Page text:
I’m working on a new WordPress site that’s going to have both custom post types and custom taxonomies, and I want my custom taxonomies’ archive pages to be in the site’s navigation menu.

Seems like it should be easy, right? If you set show_in_nav_menus to true in register_post_type() or register_taxonomy(), you’re supposed to get access to add them to your menus.

But when I set that, they still didn’t appear on the Menus screen. What the…?

I found it exceptionally difficult to track down any information about this, although I did eventually find a tutorial on the very subject but… whoa, those are some old screenshots! The tutorial is a decade old.

Nonetheless, I proceeded to try to make it work, with extensive customizations to suit my needs. Strangely — and it should have been a clue to me — they wouldn’t appear if I gave the meta boxes the name of my custom taxonomy, but if I gave them an arbitrary name, it did work. But there were still some quirks, so I started digging around in the inspector to figure out what was what. Then I discovered something really odd.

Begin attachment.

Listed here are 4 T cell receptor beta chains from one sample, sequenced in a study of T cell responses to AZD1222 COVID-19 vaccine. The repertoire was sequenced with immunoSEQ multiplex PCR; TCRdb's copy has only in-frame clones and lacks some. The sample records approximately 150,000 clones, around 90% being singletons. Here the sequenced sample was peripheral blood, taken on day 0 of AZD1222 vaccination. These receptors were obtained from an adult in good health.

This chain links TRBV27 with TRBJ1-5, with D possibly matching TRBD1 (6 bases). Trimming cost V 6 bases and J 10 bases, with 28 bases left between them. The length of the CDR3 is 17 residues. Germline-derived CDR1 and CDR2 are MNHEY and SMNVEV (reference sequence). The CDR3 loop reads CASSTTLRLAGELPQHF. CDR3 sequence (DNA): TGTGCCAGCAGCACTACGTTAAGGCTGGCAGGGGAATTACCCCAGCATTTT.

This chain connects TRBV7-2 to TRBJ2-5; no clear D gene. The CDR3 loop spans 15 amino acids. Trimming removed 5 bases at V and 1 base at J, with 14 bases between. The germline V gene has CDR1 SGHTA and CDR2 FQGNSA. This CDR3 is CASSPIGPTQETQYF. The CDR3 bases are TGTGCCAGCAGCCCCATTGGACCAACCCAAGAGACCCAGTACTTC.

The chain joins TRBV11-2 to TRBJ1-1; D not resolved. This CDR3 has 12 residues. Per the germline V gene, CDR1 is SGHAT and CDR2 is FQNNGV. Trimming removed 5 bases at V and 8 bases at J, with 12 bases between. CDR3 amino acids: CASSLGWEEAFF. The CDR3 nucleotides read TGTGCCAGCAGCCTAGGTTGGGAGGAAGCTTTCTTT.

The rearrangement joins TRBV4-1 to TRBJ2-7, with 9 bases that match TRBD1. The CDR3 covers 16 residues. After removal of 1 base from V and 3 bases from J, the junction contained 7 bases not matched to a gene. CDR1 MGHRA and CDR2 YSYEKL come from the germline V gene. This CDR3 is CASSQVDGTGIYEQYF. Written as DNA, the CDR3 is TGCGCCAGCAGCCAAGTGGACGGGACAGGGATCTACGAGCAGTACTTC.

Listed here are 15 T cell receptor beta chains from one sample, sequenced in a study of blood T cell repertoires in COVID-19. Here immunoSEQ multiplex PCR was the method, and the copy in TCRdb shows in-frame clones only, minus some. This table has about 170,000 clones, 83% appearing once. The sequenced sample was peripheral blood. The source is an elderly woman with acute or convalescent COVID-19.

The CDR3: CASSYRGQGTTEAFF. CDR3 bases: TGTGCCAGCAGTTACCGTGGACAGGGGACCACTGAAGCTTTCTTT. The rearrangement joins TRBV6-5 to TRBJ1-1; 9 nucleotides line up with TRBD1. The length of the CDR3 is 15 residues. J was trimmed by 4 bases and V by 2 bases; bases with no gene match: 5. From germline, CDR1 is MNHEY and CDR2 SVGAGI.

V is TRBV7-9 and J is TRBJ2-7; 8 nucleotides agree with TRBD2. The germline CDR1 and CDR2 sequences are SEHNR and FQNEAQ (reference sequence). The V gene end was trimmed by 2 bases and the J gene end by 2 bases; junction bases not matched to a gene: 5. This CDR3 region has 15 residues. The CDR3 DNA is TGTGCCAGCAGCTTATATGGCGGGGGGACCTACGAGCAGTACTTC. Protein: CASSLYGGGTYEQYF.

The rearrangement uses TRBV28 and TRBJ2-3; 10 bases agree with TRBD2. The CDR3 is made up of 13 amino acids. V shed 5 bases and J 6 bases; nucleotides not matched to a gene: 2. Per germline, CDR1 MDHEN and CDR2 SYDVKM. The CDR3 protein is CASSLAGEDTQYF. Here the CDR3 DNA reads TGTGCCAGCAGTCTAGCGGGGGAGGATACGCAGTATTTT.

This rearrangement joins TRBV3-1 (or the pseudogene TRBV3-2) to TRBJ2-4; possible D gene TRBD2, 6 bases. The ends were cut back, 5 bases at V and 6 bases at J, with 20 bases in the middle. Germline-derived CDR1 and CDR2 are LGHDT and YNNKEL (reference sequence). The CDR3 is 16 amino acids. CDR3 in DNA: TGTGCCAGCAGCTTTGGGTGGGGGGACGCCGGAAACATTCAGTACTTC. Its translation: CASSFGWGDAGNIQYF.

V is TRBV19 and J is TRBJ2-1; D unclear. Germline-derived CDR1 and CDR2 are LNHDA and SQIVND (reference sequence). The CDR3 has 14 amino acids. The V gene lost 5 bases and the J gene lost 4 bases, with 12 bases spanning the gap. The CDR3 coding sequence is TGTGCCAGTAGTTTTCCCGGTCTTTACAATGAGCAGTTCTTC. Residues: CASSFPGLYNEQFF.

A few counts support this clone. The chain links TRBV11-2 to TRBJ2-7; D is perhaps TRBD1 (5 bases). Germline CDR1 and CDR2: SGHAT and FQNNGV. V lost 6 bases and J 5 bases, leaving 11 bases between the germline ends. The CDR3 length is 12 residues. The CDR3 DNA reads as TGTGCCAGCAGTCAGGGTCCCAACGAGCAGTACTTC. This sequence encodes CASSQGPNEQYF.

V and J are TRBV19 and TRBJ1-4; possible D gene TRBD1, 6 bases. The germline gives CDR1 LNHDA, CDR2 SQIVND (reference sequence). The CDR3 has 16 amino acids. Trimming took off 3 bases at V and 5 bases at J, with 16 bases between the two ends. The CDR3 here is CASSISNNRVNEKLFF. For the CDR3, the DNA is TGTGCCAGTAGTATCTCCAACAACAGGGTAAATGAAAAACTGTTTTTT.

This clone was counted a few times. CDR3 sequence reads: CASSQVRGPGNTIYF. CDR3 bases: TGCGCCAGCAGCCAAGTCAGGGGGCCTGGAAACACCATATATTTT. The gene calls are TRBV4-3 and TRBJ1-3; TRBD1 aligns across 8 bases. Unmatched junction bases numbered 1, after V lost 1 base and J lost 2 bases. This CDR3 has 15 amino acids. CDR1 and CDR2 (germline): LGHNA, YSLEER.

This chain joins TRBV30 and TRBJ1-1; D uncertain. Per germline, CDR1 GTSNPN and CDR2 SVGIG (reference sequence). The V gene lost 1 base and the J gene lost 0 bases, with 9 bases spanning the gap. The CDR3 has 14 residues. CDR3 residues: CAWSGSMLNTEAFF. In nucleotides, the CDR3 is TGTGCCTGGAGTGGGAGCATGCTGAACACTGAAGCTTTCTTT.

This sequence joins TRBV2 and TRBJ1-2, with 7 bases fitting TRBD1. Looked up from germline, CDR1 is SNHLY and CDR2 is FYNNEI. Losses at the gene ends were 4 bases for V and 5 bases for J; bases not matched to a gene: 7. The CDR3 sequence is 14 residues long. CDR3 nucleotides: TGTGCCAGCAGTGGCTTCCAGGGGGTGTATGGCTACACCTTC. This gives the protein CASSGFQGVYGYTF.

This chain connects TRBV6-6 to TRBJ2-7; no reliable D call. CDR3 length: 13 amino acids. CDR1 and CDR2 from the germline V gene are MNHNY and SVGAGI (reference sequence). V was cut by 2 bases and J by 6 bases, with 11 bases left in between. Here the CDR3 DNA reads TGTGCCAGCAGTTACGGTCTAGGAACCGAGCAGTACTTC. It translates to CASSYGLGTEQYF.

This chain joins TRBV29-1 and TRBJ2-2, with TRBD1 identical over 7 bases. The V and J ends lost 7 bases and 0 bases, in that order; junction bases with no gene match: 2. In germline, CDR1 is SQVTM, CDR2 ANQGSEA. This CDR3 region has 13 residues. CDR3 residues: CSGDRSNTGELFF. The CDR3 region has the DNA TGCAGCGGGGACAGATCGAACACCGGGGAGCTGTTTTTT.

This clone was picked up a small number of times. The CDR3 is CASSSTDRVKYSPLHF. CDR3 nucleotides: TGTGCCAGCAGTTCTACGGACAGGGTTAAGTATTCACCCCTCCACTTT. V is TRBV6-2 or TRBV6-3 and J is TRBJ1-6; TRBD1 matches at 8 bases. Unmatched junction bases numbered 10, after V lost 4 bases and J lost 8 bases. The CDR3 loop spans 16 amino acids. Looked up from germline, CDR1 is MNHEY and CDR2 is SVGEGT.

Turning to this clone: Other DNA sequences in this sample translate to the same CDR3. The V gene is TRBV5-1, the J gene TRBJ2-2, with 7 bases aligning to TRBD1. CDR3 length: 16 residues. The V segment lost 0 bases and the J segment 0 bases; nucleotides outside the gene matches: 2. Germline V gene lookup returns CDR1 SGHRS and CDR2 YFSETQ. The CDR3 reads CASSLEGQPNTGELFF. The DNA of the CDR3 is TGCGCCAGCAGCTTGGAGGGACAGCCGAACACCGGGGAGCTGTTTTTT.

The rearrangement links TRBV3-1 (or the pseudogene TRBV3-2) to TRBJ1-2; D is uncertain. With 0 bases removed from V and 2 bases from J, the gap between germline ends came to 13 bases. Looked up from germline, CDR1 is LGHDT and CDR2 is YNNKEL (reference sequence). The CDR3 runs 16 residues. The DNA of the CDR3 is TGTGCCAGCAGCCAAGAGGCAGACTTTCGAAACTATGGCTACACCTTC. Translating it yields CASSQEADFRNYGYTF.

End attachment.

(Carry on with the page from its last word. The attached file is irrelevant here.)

They were already in the page. Only, they weren’t displaying. That’s because they all had a CSS class hide-if-js applied. So what’s that all about?

Well… it was really stupid. They were “unchecked” under Screen Options. You know, that little tab at the top right of every WordPress admin page.

My best guess here is that it’s because I had already been to the Menus page for this site before I started building the CPTs and taxonomies, so when I added them to the theme, my personal preferences for Screen Options on the Menus page had already been set, and therefore they defaulted to “unchecked.”